The Valentine’s Day Rally: Examining The Impact Of Romance On Stock Prices

The Valentine’s Day rally is an annual event in which stock prices tend to increase in anticipation of the romantic holiday. The rally has been studied extensively by investors and economists alike, with a variety of conclusions drawn from the data. Is there a Valentine’s Day Rally in stocks?

Yes, the evidence seems to confirm that stocks show abnormal returns in the days leading up to Valentine’s day. Our backtests indicate that S&P 500 rises at least twice the return compared to any random day.

Let’s dig a little deeper:

What is Valentine’s Day?

Valentine’s Day is an annual holiday celebrated on February 14th. It is a day to express love and appreciation for loved ones, typically through giving cards, flowers, chocolates, or other gifts.

Valentine’s Day is also known as Saint Valentine’s Day or the Feast of Saint Valentine. It is a celebration of romance and love, and is believed to have originated from the ancient Roman festival of Lupercalia.

The day is now celebrated in many countries around the world, although the way it is celebrated varies depending on the culture.

The Valentine’s Day rally video

Valentine’s Day is not a holiday

Valentine’s Day is not a public holiday. All markets are open.

Is there a Valentine’s Day rally or effect?

Academic research argues there is a strong Valentine’s Day rally in stock markets all over the world.

Some believe that the rally is simply a result of investors buying in anticipation of a positive sentiment in the markets, while others suggest that there is a more fundamental impact of romance on stock prices.

The first evidence of the Valentine’s Day rally dates back to the early 1900s, when the stock market experienced a surge in activity around February 14th. The rally was attributed to a variety of factors, including an increase in consumer spending in anticipation of the holiday, and a general feeling of optimism in the markets.

Since then, the rally has been a recurring phenomenon in the markets, with prices tending to rise in the days leading up to Valentine’s Day.

Is it any rational explanation for this rally?

One explanation for the rally is the “romantic” sentiment that is associated with Valentine’s Day. Investors tend to be more optimistic and willing to take risks when in a happy and romantic mood, which could lead to higher stock prices.

The holiday could also be associated with increased consumer spending, leading to higher corporate profits and, in turn, higher stock prices.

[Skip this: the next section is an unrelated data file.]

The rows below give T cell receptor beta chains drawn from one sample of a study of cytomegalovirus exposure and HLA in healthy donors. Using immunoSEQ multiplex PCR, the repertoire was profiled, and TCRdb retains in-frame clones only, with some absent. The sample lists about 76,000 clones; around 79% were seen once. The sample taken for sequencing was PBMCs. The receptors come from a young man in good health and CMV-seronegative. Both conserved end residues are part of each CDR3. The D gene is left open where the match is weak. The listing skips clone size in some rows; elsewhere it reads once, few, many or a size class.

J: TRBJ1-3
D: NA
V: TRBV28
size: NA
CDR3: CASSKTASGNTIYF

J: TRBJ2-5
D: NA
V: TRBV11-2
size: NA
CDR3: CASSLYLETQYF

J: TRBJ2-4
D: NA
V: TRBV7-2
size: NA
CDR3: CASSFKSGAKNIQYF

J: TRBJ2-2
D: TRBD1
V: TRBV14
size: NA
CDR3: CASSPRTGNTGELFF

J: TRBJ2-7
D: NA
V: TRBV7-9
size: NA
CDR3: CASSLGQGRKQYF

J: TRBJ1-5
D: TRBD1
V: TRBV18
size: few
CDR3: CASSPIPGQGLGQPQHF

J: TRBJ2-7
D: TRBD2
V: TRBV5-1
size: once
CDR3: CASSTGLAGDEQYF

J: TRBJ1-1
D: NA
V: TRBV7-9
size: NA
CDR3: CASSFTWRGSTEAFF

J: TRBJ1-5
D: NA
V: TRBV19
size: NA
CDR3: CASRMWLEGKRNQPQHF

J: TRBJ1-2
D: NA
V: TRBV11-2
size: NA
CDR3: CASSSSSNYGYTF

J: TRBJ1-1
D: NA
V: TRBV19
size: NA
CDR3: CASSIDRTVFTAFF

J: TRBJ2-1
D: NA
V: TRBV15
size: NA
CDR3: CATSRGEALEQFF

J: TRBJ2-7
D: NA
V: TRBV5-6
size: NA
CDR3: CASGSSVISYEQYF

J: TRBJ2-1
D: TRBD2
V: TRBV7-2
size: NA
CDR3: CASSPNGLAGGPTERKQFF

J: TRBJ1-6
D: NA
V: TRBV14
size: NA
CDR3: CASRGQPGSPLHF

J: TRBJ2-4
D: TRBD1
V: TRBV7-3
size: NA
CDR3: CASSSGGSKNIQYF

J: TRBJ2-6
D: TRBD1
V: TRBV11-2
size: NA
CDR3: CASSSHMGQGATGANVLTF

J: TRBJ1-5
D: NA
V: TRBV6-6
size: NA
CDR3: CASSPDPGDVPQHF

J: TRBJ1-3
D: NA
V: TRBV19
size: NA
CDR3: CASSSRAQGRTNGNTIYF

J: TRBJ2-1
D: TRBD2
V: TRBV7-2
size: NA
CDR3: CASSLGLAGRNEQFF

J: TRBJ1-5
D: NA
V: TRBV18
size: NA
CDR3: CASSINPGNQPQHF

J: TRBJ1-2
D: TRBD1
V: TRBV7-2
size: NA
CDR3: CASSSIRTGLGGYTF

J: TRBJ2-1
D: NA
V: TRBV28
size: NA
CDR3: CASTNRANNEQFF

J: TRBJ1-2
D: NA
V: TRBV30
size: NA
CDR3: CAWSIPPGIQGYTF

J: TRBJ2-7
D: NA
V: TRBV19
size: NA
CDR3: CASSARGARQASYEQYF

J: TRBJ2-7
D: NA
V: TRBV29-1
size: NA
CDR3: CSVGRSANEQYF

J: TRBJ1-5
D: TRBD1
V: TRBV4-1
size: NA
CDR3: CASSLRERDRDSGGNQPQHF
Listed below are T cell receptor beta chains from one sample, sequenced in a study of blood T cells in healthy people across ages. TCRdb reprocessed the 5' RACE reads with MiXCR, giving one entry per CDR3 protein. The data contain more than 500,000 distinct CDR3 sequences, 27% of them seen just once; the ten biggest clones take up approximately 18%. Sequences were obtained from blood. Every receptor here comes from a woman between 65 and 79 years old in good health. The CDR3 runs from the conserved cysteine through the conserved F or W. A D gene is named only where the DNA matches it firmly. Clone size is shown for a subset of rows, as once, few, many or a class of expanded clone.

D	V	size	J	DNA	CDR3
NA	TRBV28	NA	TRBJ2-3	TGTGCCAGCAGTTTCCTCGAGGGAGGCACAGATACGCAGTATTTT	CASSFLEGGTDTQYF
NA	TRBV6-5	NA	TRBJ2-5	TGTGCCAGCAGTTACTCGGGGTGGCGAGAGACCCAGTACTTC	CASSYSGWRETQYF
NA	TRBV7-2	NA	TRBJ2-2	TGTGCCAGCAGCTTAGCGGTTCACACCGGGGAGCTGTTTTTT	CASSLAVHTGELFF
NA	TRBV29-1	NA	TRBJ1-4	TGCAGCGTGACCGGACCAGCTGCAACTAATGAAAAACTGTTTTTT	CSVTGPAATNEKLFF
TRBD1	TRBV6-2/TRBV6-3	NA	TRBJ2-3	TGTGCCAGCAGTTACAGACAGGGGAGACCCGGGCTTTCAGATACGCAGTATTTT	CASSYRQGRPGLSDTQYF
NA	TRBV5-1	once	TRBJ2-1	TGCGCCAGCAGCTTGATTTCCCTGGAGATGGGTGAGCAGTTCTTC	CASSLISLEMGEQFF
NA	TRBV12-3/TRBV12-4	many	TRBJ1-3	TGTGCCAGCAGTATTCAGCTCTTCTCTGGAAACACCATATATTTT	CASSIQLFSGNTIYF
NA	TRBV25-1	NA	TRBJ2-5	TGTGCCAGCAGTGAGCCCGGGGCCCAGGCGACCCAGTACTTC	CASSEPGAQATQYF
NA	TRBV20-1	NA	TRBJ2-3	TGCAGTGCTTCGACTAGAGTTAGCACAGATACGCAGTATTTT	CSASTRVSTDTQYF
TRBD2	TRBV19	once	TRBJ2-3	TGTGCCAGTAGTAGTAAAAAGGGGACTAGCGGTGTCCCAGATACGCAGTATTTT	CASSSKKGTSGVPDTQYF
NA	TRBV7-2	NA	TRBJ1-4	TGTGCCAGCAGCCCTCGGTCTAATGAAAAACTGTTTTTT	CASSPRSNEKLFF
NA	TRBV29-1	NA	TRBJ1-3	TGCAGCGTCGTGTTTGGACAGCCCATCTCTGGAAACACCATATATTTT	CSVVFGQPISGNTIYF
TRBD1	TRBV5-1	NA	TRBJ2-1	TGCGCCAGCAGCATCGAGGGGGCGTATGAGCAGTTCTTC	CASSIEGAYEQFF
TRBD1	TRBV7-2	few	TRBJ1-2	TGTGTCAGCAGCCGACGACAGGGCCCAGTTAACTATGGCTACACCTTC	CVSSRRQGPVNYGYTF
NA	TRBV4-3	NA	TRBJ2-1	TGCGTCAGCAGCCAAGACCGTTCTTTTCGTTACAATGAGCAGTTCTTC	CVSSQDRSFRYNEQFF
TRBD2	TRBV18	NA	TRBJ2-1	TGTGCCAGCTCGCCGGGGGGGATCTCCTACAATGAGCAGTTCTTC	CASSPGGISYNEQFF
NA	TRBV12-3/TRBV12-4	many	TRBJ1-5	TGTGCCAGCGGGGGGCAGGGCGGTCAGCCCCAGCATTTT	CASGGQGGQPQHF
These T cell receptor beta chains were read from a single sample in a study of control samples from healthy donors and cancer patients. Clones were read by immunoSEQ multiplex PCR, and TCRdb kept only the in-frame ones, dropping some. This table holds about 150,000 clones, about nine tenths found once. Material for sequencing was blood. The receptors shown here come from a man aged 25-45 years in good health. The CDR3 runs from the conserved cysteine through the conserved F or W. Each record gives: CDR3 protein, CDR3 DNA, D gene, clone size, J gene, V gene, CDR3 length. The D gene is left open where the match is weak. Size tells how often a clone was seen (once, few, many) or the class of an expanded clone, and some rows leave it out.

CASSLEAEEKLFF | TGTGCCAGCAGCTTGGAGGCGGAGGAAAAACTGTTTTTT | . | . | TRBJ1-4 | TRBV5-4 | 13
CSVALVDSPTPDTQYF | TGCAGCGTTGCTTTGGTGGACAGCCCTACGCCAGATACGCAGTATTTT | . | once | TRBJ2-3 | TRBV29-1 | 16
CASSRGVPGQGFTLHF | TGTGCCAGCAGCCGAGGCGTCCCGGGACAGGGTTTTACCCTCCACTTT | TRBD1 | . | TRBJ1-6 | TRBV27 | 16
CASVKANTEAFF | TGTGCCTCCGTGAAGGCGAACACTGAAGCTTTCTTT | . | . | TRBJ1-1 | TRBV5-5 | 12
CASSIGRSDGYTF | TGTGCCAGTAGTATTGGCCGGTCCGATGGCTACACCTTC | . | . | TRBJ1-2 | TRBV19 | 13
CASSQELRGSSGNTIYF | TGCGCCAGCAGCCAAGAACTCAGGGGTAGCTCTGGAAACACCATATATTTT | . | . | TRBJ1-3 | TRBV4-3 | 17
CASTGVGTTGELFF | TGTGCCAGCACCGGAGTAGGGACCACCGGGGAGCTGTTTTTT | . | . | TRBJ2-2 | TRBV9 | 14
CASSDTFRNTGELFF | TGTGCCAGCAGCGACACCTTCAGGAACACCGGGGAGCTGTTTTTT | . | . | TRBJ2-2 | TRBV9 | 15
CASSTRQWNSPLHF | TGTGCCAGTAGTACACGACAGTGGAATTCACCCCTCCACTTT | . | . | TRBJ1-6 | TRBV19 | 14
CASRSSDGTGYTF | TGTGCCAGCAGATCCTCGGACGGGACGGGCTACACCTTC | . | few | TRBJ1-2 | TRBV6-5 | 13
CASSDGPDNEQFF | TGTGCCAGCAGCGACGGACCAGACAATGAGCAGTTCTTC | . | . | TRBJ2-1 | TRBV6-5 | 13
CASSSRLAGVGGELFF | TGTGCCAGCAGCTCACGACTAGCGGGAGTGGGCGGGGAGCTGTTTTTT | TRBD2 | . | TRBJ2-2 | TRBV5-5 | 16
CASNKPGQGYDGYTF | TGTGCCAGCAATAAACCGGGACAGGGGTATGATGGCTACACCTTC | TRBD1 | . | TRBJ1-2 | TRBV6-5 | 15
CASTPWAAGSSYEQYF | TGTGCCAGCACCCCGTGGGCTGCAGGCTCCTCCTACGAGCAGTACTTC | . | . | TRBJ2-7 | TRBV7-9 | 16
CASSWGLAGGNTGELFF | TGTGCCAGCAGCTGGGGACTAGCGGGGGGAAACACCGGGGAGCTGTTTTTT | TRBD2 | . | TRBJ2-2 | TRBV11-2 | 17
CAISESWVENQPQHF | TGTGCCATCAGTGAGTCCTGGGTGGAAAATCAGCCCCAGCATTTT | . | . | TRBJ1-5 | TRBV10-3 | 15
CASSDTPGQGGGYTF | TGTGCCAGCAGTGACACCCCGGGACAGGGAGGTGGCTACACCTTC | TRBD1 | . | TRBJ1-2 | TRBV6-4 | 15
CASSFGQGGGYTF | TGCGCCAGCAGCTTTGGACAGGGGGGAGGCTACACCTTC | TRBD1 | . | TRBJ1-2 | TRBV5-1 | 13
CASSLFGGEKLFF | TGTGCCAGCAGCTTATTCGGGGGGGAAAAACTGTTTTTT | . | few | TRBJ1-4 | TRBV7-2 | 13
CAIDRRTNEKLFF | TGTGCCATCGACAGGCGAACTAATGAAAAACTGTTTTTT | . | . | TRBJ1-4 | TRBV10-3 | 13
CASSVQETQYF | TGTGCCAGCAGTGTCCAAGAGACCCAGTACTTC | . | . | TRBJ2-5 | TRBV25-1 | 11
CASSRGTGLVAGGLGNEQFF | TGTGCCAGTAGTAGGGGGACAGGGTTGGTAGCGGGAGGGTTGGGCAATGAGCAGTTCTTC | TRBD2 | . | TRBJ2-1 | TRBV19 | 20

On the other hand, some critics have argued that the Valentine’s Day rally is simply a result of investors buying in anticipation of positive market sentiment. This argument suggests that investors are simply buying into the hype surrounding the holiday and that romance has no real fundamental impact on stock prices.

Overall, there is still much debate surrounding the Valentine’s Day rally and its potential impact on the markets. Ultimately, more research is needed to fully understand the implications of the Valentine’s Day rally and its impact on stock prices.

Valentine’s Day rally backtest

The research concludes that the effect starts a few days before February 14th. We make the following trading rules:

  • The month is February.
  • We buy at the close on the tenth calendar day (or later if a non-trading day).
  • We sell at the close on the 14th of February or the next trading day.

Let’s look at the statistics and trading metrics. We start with the equity curve:

Valentine's Day Rally backtest

The 63 trades returned an average of 0.35% per trade and had a win rate of 62%. The average holding time is 2.8 days.

0.35% in less than three trading days is significantly better than any random period. Thus, there seems to be a Valentine’s Day Rally.

The rally in stocks happens while bonds go down (when bonds go down, rates go up):

Valentine's Day Rally in bonds

Which market has the best Valentine’s Day Rally?

We backtested a few other assets with the same trading rules as above, and the best performer is emerging markets (EEM) with an average gain of 1.4%:

Valentine's Day Rally emerging markets

List of trading strategies

We have written over 1000 articles on this blog since we started in 2012. Many articles contain specific trading rules that can be backtested for profitability and performance metrics.

The backtested Valentine’s Day Rally code is included in the package.

The trading rules are compiled into a package where you can purchase all of them (recommended) or just a few of your choice. We have hundreds of trading ideas in the compilation.

The strategies are taken from our source of what are the different types of trading strategies.

The strategies also come with logic in plain English (plain English is for Python backtesting).

For a list of the strategies we have made, please click on the green banner:

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